Since joining the faculty at Gordon College in 1977, Bruce Webb has taught in the Economics and Business Department, and for the last decade he has led the renewal of the Core curriculum. Facing some health challenges, Bruce has decided to retire at the end of the semester, so let me take a moment at the start of his final term to commend him for his distinguished work over a career that has clearly shown his love for Gordon and the liberal arts. I am pleased that he continues to give leadership this semester to some of the endeavors that he cares so deeply about, including The Great Conversation course. This year he will also work with some economics colleagues on a major study of morality and the free market, supported by a significant grant from the Council for Christian Colleges and Universities. Of course, we have reserved a day (November 18) when we can toast (and roast) him . . . at the usual time and place.
DANIELE BERTHOUD TO RETIRE FROM AIX-EN-PROVENCE PROGRAM
For over twenty years Daniele Berthoud has been the one and only director of Gordon's study abroad program in Aix-en-Provence in southern France. She has just announced her decision to retire at the end of this academic year. Designed primarily for French majors, the program allows students to live with host families and to take courses at the Institut d'études de francais pour étudiants étrangers, which is associated with the Université Paul Cézanne. Daniele and her husband Pierre, a retired Old Testament professor at John Calvin Seminary, sent two of their four children to Gordon. As John Skillen observes, "For all of Daniele's strict conscientiousness in performing her duties—her critical French eye and high standards for behavior—the unfailing twinkle in her eye betrays her wry good humor and winsome good will. She leaves a program respected in Aix, and primed for an expanded place in Gordon's set of IN programs."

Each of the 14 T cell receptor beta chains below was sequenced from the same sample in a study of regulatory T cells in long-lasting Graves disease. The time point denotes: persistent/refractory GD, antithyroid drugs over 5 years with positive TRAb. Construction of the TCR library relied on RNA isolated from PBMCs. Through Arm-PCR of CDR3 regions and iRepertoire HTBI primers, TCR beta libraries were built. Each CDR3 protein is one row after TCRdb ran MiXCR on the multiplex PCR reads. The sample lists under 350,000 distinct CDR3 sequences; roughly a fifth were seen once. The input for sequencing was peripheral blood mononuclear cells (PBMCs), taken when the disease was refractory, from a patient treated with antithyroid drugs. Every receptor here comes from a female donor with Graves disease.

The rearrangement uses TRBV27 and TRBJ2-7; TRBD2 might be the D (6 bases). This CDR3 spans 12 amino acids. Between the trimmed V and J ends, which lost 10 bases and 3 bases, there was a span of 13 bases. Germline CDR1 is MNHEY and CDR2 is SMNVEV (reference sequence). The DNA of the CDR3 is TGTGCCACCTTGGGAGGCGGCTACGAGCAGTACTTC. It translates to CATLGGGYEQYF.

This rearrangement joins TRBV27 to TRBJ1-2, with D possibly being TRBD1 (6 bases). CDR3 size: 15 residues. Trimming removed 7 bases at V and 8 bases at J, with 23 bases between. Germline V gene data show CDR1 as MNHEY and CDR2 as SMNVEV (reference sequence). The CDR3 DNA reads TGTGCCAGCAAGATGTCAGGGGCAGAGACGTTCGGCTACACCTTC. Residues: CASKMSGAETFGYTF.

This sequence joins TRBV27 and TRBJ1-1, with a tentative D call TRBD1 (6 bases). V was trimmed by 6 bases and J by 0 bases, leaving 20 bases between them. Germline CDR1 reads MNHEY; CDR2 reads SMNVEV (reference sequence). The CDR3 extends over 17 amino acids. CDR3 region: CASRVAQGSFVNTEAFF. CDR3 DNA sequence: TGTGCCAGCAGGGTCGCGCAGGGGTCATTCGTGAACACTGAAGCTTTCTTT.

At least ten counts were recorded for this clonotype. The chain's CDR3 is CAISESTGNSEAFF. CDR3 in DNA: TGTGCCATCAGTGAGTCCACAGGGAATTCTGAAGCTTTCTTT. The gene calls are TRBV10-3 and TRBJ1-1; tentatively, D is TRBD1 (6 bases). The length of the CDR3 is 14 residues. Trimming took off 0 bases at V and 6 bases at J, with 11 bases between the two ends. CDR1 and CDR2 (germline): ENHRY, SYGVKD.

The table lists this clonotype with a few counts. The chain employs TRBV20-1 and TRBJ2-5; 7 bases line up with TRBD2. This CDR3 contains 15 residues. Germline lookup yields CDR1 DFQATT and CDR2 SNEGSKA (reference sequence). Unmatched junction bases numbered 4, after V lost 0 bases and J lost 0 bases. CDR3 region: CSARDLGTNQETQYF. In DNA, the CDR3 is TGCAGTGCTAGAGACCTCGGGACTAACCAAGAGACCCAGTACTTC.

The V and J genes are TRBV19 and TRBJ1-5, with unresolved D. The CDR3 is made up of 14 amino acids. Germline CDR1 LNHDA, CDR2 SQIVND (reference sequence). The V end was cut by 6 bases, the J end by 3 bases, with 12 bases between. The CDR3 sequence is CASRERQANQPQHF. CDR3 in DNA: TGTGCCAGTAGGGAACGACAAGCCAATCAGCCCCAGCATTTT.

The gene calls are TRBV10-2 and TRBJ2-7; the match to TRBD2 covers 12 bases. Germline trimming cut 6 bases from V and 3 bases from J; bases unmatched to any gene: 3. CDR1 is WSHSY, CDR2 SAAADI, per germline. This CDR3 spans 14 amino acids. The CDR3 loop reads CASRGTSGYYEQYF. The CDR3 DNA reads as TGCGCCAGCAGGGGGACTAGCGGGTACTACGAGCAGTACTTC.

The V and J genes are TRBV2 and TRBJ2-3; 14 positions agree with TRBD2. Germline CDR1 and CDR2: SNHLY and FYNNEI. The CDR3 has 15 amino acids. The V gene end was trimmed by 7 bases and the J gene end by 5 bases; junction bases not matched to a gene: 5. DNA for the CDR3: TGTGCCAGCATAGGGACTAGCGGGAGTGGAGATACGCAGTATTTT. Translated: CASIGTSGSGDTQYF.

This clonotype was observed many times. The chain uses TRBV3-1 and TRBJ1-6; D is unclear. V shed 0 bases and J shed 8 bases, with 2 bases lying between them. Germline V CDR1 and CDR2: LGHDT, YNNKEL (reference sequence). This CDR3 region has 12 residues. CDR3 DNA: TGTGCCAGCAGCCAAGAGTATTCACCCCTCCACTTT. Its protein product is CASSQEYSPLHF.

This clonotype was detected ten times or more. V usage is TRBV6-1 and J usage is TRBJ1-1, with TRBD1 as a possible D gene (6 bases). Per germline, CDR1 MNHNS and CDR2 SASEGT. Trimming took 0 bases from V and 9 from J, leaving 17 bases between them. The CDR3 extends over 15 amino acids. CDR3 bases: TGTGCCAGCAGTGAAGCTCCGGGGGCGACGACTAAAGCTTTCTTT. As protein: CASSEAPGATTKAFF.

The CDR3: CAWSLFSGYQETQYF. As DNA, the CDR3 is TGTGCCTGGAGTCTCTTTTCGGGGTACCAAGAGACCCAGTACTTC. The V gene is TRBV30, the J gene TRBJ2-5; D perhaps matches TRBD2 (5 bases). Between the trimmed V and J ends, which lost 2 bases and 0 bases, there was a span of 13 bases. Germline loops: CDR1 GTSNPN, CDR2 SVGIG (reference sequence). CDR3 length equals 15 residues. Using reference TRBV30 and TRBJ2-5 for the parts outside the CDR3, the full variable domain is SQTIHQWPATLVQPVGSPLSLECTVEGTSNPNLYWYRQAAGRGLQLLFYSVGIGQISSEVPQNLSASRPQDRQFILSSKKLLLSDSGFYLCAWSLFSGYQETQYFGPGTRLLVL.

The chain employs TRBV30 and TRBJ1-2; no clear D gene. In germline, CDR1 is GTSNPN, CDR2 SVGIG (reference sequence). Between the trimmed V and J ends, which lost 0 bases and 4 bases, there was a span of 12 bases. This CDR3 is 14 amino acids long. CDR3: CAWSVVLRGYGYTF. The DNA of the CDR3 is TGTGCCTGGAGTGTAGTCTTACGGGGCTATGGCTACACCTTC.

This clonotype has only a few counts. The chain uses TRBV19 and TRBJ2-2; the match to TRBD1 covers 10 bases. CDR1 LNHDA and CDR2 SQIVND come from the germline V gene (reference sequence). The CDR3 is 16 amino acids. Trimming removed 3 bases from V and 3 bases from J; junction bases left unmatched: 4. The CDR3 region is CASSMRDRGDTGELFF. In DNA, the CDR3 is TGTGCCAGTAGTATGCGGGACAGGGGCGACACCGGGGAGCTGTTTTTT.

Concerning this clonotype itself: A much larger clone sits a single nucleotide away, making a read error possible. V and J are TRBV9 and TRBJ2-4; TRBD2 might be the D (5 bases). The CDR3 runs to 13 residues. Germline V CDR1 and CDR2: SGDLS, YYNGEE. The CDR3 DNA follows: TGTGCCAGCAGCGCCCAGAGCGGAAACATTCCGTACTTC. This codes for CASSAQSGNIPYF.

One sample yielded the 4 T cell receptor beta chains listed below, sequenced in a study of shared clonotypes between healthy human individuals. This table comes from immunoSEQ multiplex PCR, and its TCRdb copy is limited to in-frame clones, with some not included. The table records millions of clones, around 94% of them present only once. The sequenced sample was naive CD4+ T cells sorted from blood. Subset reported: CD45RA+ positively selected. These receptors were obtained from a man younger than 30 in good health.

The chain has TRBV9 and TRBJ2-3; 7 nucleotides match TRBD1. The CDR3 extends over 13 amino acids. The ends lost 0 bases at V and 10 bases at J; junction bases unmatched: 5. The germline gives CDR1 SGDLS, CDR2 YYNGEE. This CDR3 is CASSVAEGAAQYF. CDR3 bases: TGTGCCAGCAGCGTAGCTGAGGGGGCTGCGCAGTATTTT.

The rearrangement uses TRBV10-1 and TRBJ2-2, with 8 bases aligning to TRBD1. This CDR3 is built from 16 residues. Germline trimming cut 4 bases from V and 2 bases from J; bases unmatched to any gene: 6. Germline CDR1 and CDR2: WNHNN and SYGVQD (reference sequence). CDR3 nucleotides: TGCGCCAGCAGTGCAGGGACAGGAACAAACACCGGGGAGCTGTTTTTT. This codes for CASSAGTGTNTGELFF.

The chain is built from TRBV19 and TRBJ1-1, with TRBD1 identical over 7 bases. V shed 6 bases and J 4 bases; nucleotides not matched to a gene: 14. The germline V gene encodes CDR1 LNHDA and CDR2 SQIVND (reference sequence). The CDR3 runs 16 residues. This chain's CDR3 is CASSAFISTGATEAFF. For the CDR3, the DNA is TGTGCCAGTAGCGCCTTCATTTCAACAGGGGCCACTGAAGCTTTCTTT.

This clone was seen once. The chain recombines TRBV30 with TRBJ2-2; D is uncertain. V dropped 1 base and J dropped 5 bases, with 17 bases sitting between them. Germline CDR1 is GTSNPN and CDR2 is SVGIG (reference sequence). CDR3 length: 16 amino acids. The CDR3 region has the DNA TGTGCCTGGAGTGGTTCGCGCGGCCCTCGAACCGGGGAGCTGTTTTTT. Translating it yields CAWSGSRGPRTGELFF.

SHARON KETCHAM ELECTED TO BOARD OF THE ASSOCIATION OF YOUTH MINISTRY EDUCATORS
Congratulations to assistant professor of Christian ministries Sharon Ketcham, who was recently elected to serve a four-year term on the board of the Association of Youth Ministry Educators. She was also elected to chair the organization for the 2012-2013 year. James K. Hampton, professor of youth ministry at Asbury Theological Seminary and current chair of the association, offered the following praise for Sharon: "She brings to the position skills that are vital to successfully lead our organization: extended leadership in youth ministry, recognized scholarship in our discipline, the ability to help reach consensus, proven skill in coordinating large events, and a keen theological mind."